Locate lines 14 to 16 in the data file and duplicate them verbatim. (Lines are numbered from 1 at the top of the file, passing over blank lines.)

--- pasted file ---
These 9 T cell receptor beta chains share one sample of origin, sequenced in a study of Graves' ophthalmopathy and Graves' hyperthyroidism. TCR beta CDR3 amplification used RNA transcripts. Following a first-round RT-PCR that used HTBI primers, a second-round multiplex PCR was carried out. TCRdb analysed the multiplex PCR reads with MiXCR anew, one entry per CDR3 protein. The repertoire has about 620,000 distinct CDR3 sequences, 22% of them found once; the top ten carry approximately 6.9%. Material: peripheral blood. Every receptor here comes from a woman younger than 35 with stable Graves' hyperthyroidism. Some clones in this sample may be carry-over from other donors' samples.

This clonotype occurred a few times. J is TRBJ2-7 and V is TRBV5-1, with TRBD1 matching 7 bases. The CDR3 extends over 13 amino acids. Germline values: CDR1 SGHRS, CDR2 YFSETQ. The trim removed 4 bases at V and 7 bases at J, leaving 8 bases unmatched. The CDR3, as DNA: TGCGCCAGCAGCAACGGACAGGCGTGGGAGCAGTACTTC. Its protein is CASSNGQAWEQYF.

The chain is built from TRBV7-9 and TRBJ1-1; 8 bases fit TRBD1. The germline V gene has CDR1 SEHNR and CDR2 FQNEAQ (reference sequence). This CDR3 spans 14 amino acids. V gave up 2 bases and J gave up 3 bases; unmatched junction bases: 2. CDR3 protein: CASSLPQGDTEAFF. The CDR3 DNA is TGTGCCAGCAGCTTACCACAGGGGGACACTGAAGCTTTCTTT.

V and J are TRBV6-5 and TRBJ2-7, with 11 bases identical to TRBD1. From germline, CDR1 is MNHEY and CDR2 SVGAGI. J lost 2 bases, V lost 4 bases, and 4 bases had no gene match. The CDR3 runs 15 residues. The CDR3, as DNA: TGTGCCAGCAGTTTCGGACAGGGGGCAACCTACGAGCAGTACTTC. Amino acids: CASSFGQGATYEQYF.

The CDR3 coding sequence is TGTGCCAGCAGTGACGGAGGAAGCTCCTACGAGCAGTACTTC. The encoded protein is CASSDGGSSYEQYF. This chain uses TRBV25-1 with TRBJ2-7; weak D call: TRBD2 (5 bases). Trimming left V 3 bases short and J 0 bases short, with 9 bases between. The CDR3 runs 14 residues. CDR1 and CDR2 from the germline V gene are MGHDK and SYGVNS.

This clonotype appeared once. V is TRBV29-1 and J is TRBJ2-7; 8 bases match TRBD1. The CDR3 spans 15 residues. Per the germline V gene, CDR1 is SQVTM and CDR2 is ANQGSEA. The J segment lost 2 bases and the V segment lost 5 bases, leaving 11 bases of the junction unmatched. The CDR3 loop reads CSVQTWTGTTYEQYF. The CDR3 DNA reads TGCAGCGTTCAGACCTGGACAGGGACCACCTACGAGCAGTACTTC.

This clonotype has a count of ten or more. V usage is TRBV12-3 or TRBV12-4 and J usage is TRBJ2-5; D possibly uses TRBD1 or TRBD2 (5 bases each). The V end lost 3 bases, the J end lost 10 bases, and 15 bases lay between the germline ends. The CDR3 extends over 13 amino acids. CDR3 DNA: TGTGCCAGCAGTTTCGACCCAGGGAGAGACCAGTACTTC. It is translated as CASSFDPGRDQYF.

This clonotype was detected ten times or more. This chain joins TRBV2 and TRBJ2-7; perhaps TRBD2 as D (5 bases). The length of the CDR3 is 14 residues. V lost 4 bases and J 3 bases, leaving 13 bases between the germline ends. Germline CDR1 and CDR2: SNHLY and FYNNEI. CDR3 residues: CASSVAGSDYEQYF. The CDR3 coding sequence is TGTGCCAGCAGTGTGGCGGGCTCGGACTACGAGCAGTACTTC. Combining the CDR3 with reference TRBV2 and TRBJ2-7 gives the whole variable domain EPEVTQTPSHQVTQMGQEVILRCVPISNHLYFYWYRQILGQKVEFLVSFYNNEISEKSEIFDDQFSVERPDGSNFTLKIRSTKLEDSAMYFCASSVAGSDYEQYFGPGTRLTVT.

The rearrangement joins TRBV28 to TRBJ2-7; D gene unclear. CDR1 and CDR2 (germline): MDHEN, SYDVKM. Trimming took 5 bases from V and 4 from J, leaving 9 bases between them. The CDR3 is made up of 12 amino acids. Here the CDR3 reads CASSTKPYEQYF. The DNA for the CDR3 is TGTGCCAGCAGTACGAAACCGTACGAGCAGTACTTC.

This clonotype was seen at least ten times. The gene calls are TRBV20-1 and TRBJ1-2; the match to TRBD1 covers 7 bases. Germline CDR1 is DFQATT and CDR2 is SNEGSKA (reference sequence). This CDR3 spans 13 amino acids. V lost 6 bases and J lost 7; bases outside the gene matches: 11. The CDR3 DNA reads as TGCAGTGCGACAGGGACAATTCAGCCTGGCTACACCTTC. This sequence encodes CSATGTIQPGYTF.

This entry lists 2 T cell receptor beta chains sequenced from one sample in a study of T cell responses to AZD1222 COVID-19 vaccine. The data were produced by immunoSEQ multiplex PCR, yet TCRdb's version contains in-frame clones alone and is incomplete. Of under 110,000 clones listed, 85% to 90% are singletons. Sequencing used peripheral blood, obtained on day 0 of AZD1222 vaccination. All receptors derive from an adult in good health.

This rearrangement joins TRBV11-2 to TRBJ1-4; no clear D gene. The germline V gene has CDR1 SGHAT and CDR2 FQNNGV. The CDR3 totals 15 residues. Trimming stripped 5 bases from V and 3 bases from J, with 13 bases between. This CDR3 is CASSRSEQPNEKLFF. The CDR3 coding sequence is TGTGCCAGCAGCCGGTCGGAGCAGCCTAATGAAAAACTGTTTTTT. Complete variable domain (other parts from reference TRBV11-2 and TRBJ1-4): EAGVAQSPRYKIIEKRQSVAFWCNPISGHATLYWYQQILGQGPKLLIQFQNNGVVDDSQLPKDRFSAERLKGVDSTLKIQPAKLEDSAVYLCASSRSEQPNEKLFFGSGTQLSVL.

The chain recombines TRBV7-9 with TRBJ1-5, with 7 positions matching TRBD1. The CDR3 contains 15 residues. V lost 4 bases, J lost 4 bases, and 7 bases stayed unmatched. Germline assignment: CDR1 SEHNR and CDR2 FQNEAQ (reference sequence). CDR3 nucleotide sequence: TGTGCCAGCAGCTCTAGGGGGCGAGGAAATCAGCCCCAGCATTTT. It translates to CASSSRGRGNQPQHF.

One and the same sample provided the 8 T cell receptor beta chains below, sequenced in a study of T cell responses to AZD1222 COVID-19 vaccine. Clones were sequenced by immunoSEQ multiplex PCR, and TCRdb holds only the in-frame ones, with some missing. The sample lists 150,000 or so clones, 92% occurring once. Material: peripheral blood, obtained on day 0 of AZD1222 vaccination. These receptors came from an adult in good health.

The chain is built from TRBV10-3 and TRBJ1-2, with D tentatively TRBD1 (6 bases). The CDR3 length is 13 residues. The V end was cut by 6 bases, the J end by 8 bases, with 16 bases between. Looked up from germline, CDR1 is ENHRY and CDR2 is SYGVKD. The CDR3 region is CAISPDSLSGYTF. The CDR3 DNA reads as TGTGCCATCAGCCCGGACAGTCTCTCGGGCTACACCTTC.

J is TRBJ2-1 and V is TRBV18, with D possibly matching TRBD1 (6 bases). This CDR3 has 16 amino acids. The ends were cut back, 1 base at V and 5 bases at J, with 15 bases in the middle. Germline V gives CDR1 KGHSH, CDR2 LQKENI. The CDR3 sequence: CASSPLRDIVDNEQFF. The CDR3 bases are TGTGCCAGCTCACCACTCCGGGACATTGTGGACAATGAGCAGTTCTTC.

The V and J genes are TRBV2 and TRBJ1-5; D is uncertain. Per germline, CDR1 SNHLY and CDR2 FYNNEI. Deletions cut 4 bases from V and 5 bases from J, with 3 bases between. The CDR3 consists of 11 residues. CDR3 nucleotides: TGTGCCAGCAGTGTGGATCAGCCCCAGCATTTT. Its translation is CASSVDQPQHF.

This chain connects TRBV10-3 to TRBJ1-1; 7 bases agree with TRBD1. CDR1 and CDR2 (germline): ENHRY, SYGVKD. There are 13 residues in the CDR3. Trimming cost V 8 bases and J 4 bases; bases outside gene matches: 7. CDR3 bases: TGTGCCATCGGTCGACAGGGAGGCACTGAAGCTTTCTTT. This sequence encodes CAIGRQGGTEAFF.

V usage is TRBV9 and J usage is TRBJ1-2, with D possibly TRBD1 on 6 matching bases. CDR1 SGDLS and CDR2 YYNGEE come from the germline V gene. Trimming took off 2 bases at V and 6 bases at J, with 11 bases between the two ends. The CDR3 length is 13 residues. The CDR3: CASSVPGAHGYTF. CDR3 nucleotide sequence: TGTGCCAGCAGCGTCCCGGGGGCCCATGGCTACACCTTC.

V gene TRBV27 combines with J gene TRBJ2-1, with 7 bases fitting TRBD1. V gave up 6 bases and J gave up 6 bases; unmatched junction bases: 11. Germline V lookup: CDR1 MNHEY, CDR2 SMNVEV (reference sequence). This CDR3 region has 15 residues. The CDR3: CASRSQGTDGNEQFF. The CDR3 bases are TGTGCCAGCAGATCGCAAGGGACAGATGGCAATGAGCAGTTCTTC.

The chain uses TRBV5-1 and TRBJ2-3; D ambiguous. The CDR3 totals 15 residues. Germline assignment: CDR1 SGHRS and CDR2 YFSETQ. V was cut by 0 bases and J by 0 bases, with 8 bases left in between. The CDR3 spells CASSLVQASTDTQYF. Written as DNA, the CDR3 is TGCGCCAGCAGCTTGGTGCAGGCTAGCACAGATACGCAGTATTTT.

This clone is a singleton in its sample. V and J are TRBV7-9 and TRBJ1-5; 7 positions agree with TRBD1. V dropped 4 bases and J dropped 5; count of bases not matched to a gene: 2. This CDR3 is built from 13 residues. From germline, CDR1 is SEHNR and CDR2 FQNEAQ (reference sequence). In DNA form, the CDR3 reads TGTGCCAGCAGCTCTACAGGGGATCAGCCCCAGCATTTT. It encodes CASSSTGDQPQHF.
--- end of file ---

One and the same sample provided the 8 T cell receptor beta chains below, sequenced in a study of T cell responses to AZD1222 COVID-19 vaccine. Clones were sequenced by immunoSEQ multiplex PCR, and TCRdb holds only the in-frame ones, with some missing. The sample lists 150,000 or so clones, 92% occurring once. Material: peripheral blood, obtained on day 0 of AZD1222 vaccination. These receptors came from an adult in good health.

The chain is built from TRBV10-3 and TRBJ1-2, with D tentatively TRBD1 (6 bases). The CDR3 length is 13 residues. The V end was cut by 6 bases, the J end by 8 bases, with 16 bases between. Looked up from germline, CDR1 is ENHRY and CDR2 is SYGVKD. The CDR3 region is CAISPDSLSGYTF. The CDR3 DNA reads as TGTGCCATCAGCCCGGACAGTCTCTCGGGCTACACCTTC.

J is TRBJ2-1 and V is TRBV18, with D possibly matching TRBD1 (6 bases). This CDR3 has 16 amino acids. The ends were cut back, 1 base at V and 5 bases at J, with 15 bases in the middle. Germline V gives CDR1 KGHSH, CDR2 LQKENI. The CDR3 sequence: CASSPLRDIVDNEQFF. The CDR3 bases are TGTGCCAGCTCACCACTCCGGGACATTGTGGACAATGAGCAGTTCTTC.